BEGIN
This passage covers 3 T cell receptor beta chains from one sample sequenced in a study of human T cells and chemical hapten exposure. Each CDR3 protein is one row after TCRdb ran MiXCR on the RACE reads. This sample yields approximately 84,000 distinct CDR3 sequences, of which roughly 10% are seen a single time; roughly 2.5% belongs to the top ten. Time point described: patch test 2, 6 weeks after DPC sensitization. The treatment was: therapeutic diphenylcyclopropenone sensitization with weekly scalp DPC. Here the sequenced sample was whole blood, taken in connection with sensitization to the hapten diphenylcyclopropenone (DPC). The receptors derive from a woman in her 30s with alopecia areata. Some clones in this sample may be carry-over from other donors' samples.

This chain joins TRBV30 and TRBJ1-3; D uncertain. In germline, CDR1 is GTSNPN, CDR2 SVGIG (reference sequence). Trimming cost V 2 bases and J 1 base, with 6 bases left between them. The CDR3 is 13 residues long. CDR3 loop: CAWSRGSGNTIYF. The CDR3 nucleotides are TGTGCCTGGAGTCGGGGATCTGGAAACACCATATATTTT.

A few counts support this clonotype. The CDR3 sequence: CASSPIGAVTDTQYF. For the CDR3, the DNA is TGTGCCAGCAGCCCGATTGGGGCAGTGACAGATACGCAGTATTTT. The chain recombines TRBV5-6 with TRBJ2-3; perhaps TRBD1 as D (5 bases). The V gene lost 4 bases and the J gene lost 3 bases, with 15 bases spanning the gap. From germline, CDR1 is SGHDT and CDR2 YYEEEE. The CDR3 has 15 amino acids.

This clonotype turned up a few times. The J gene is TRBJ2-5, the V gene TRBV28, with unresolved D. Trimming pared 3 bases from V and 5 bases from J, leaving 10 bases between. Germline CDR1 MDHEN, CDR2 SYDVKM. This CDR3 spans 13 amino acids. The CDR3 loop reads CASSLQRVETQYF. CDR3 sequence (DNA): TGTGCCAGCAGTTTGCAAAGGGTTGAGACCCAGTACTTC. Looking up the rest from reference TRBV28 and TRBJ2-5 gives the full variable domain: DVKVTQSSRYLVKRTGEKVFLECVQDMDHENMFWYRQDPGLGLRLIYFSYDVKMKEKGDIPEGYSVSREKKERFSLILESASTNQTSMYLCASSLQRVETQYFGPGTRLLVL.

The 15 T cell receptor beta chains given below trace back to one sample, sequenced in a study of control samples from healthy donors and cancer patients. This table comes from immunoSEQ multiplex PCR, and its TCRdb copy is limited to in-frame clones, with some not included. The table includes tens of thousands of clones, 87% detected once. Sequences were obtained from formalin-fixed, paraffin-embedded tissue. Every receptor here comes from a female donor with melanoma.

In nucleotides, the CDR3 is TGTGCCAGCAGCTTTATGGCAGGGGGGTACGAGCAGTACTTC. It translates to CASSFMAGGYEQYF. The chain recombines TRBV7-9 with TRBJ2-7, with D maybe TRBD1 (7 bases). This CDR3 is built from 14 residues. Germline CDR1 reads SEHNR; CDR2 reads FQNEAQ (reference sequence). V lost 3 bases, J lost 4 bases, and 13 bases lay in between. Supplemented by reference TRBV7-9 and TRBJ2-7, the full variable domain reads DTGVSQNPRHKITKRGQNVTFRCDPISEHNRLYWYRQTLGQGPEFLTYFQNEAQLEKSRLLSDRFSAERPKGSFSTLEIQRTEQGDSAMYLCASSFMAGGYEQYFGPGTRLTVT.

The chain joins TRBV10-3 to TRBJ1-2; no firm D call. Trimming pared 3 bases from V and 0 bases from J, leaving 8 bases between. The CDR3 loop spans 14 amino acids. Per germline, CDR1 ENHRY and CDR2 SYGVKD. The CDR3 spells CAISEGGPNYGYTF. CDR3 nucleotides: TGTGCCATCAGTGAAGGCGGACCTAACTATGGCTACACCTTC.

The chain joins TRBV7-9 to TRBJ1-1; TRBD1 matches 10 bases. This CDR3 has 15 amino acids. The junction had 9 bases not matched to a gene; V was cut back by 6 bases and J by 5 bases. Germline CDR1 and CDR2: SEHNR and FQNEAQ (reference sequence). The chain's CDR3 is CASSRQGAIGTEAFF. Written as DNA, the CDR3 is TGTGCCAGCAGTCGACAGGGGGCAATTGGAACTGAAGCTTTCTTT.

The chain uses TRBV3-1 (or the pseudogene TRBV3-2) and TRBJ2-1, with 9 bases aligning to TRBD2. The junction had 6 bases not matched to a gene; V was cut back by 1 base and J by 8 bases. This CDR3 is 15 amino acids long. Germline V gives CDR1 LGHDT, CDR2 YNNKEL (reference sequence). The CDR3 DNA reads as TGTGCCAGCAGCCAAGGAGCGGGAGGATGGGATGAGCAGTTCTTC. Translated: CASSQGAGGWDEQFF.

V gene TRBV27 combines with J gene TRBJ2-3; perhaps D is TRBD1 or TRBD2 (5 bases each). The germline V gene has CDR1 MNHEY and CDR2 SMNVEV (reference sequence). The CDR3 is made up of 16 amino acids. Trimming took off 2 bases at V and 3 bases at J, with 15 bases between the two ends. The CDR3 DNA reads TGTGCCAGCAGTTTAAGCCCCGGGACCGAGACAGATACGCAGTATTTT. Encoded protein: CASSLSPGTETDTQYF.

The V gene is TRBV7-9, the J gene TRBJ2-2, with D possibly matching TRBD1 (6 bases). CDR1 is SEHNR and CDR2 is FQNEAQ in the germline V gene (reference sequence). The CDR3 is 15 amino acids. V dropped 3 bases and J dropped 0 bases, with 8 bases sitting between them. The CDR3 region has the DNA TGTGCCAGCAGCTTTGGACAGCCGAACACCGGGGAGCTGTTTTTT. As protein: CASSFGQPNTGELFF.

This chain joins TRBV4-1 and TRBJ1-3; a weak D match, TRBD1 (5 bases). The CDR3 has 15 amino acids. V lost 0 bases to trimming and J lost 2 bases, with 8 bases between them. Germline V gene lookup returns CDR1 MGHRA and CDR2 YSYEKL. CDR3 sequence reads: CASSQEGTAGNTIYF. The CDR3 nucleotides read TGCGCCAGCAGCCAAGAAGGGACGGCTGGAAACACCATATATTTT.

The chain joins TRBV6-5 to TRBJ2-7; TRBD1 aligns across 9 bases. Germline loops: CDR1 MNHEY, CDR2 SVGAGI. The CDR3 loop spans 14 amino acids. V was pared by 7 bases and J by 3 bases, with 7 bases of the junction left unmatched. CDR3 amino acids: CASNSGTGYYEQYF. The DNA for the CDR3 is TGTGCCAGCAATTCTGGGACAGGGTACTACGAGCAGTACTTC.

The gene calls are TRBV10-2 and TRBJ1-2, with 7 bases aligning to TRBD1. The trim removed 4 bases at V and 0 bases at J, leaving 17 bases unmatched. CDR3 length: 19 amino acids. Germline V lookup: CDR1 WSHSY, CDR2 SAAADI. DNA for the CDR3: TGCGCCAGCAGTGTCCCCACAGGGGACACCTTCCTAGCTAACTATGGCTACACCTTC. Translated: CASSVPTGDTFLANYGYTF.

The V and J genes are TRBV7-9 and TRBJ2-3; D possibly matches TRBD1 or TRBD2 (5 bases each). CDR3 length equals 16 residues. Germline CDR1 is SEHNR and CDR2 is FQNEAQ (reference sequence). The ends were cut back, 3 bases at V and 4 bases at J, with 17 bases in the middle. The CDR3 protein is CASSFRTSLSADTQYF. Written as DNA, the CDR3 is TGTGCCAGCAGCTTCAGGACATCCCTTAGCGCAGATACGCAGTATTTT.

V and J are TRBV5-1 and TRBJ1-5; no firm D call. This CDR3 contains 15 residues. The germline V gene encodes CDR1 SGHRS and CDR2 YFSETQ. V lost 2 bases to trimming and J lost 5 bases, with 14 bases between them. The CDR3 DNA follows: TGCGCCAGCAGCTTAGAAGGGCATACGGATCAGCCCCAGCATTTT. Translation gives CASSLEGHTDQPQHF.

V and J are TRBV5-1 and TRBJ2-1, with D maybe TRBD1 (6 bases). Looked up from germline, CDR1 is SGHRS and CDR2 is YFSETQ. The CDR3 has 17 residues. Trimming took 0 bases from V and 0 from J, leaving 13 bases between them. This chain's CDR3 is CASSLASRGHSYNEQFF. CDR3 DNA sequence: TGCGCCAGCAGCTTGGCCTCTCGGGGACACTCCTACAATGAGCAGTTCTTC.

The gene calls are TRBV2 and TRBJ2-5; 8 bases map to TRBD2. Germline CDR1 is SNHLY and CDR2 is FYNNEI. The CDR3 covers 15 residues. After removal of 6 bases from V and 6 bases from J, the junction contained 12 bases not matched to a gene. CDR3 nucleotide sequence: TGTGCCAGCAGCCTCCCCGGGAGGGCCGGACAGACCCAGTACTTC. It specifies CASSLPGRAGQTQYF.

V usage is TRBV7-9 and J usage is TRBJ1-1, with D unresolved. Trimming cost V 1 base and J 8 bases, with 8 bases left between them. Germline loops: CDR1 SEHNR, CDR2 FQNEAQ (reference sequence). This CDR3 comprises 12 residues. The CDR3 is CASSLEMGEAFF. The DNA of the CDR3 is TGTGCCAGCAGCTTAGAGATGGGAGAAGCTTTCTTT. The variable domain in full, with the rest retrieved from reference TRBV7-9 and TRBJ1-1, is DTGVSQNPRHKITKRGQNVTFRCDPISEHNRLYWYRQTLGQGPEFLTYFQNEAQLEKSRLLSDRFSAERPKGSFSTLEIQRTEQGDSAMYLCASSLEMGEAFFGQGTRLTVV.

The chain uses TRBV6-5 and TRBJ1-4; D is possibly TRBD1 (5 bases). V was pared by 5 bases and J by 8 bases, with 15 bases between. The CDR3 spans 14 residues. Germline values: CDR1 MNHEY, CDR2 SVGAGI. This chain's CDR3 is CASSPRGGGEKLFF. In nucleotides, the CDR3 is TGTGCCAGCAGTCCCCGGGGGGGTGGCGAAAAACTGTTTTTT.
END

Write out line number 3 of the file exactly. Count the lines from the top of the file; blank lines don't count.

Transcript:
A few counts support this clonotype. The CDR3 sequence: CASSPIGAVTDTQYF. For the CDR3, the DNA is TGTGCCAGCAGCCCGATTGGGGCAGTGACAGATACGCAGTATTTT. The chain recombines TRBV5-6 with TRBJ2-3; perhaps TRBD1 as D (5 bases). The V gene lost 4 bases and the J gene lost 3 bases, with 15 bases spanning the gap. From germline, CDR1 is SGHDT and CDR2 YYEEEE. The CDR3 has 15 amino acids.